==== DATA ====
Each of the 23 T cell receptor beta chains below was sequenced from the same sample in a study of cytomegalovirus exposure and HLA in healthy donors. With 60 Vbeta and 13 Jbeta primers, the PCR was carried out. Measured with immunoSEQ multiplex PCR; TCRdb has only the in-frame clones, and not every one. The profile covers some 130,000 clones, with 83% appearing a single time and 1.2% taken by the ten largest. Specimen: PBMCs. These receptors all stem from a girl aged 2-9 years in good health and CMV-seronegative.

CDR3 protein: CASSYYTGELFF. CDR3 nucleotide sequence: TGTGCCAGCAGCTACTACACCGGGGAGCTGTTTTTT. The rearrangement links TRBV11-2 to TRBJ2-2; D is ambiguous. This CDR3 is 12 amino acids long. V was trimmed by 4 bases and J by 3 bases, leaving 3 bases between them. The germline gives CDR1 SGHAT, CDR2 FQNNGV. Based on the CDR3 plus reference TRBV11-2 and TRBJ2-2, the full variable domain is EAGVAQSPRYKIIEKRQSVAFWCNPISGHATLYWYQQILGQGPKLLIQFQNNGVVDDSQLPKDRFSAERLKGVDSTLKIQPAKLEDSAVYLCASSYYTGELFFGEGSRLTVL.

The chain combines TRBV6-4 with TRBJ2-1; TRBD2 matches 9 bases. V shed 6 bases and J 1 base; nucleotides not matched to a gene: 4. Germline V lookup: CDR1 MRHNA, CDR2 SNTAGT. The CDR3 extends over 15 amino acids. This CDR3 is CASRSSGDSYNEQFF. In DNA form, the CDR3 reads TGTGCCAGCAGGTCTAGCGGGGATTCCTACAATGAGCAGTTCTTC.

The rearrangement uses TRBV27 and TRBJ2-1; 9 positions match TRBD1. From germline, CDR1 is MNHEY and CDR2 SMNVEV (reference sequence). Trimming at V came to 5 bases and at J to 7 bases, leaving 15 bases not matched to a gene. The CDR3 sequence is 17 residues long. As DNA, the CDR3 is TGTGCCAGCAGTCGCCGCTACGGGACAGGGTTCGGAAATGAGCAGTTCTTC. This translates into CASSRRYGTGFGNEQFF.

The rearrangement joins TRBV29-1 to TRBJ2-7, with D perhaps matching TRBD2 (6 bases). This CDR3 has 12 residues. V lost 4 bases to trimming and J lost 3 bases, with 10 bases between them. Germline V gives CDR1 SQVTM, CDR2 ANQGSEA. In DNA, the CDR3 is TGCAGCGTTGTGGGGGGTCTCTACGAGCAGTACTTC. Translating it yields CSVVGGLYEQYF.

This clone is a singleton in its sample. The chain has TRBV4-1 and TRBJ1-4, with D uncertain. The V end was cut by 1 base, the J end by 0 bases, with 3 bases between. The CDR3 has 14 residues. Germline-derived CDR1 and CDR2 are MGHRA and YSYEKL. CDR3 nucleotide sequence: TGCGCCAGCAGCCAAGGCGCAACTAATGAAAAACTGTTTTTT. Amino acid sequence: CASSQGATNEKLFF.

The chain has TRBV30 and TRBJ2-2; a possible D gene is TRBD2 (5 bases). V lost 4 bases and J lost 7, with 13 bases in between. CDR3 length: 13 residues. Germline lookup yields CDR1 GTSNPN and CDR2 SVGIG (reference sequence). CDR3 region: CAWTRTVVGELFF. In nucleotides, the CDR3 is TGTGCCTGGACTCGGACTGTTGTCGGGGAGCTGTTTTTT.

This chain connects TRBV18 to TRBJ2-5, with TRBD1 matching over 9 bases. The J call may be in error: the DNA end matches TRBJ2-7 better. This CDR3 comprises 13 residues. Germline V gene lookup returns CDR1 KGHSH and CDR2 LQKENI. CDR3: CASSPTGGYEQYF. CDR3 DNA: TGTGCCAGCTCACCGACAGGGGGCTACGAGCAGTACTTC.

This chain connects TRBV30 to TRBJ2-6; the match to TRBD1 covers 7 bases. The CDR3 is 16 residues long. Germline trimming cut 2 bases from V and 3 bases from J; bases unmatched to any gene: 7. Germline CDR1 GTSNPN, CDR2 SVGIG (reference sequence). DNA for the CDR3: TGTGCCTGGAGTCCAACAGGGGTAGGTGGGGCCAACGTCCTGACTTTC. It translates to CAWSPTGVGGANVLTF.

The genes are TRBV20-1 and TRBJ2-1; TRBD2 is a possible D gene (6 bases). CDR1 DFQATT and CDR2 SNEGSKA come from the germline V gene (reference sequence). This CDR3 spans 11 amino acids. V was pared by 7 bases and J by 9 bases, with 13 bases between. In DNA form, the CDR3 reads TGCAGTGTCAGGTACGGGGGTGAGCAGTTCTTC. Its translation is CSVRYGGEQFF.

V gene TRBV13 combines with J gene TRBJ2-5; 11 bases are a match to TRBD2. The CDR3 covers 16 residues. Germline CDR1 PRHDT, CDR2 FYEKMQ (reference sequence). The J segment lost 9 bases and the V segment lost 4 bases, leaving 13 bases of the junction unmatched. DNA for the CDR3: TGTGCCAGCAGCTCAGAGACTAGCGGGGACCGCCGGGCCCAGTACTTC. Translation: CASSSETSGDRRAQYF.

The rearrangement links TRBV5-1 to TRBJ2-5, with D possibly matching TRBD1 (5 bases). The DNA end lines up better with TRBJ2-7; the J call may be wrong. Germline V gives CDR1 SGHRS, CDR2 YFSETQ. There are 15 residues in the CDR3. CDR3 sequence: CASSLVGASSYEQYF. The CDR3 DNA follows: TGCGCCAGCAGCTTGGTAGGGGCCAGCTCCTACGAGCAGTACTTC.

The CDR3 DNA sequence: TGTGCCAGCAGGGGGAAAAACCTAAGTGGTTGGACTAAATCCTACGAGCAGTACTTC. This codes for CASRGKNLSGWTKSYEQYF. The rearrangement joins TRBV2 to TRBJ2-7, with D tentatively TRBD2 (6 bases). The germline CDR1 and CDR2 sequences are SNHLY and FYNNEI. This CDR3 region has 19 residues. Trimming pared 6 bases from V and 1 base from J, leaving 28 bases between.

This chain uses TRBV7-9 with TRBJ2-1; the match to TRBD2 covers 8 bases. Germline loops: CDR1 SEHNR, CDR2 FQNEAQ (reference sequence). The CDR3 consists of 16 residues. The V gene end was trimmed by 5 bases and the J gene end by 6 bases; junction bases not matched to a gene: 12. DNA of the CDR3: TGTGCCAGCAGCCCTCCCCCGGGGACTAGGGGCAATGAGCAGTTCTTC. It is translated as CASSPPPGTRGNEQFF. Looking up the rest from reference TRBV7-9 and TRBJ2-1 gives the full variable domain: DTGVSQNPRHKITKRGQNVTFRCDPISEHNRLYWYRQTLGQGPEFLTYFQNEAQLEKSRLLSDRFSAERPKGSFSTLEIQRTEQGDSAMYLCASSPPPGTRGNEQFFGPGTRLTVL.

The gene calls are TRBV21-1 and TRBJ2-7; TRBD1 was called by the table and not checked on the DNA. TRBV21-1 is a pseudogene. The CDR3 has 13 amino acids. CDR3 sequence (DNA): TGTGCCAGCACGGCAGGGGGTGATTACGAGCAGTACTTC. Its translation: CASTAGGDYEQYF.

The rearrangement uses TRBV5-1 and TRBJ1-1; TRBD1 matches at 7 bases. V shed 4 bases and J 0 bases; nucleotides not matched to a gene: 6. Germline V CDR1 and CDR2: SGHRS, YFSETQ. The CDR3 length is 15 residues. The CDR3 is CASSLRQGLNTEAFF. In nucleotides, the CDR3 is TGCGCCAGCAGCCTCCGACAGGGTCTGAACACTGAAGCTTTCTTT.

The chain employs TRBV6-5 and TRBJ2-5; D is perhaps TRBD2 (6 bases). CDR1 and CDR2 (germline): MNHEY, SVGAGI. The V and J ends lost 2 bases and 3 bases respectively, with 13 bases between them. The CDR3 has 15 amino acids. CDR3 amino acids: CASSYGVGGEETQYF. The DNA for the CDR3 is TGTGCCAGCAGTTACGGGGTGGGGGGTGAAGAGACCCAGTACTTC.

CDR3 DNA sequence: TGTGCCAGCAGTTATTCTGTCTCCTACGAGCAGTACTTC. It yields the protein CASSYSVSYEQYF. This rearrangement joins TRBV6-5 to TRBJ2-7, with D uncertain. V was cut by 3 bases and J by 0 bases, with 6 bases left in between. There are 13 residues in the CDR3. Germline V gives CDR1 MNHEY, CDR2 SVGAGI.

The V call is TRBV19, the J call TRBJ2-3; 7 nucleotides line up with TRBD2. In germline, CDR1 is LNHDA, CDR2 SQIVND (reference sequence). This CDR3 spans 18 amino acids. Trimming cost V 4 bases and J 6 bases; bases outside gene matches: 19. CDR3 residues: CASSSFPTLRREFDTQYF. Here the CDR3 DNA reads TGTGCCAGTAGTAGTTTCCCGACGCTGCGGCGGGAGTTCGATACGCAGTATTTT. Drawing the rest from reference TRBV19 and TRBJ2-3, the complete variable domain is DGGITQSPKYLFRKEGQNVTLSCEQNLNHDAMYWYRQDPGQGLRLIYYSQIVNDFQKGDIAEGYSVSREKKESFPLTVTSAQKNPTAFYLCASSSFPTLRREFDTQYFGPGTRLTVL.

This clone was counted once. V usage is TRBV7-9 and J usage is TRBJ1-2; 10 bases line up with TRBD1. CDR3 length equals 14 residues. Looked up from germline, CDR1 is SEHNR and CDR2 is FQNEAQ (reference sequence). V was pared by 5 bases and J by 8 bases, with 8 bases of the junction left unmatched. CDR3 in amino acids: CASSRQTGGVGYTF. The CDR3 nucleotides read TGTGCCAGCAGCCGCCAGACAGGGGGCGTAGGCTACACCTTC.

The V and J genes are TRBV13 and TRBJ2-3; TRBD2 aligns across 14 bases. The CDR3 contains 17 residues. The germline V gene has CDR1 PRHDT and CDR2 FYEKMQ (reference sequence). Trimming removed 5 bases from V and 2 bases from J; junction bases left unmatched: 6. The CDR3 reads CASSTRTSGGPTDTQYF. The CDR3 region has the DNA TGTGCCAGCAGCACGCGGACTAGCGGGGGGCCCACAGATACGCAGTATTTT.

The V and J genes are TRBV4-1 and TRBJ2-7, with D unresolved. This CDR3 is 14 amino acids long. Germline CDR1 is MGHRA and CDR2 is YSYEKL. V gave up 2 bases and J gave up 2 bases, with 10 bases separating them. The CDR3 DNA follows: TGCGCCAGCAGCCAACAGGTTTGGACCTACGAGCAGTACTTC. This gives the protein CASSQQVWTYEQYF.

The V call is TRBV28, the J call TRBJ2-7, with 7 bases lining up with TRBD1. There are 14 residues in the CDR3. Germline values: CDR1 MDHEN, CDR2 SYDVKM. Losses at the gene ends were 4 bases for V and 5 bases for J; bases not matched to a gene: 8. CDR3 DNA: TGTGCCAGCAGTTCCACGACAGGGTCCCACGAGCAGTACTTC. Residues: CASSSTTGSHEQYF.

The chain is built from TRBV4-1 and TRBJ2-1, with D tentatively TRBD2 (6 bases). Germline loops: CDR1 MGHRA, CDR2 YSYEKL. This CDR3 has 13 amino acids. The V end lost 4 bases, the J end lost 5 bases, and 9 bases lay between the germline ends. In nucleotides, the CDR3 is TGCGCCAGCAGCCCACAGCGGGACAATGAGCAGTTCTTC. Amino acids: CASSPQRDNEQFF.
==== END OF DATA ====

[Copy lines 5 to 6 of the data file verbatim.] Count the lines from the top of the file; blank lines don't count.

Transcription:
The rearrangement joins TRBV29-1 to TRBJ2-7, with D perhaps matching TRBD2 (6 bases). This CDR3 has 12 residues. V lost 4 bases to trimming and J lost 3 bases, with 10 bases between them. Germline V gives CDR1 SQVTM, CDR2 ANQGSEA. In DNA, the CDR3 is TGCAGCGTTGTGGGGGGTCTCTACGAGCAGTACTTC. Translating it yields CSVVGGLYEQYF.

This clone is a singleton in its sample. The chain has TRBV4-1 and TRBJ1-4, with D uncertain. The V end was cut by 1 base, the J end by 0 bases, with 3 bases between. The CDR3 has 14 residues. Germline-derived CDR1 and CDR2 are MGHRA and YSYEKL. CDR3 nucleotide sequence: TGCGCCAGCAGCCAAGGCGCAACTAATGAAAAACTGTTTTTT. Amino acid sequence: CASSQGATNEKLFF.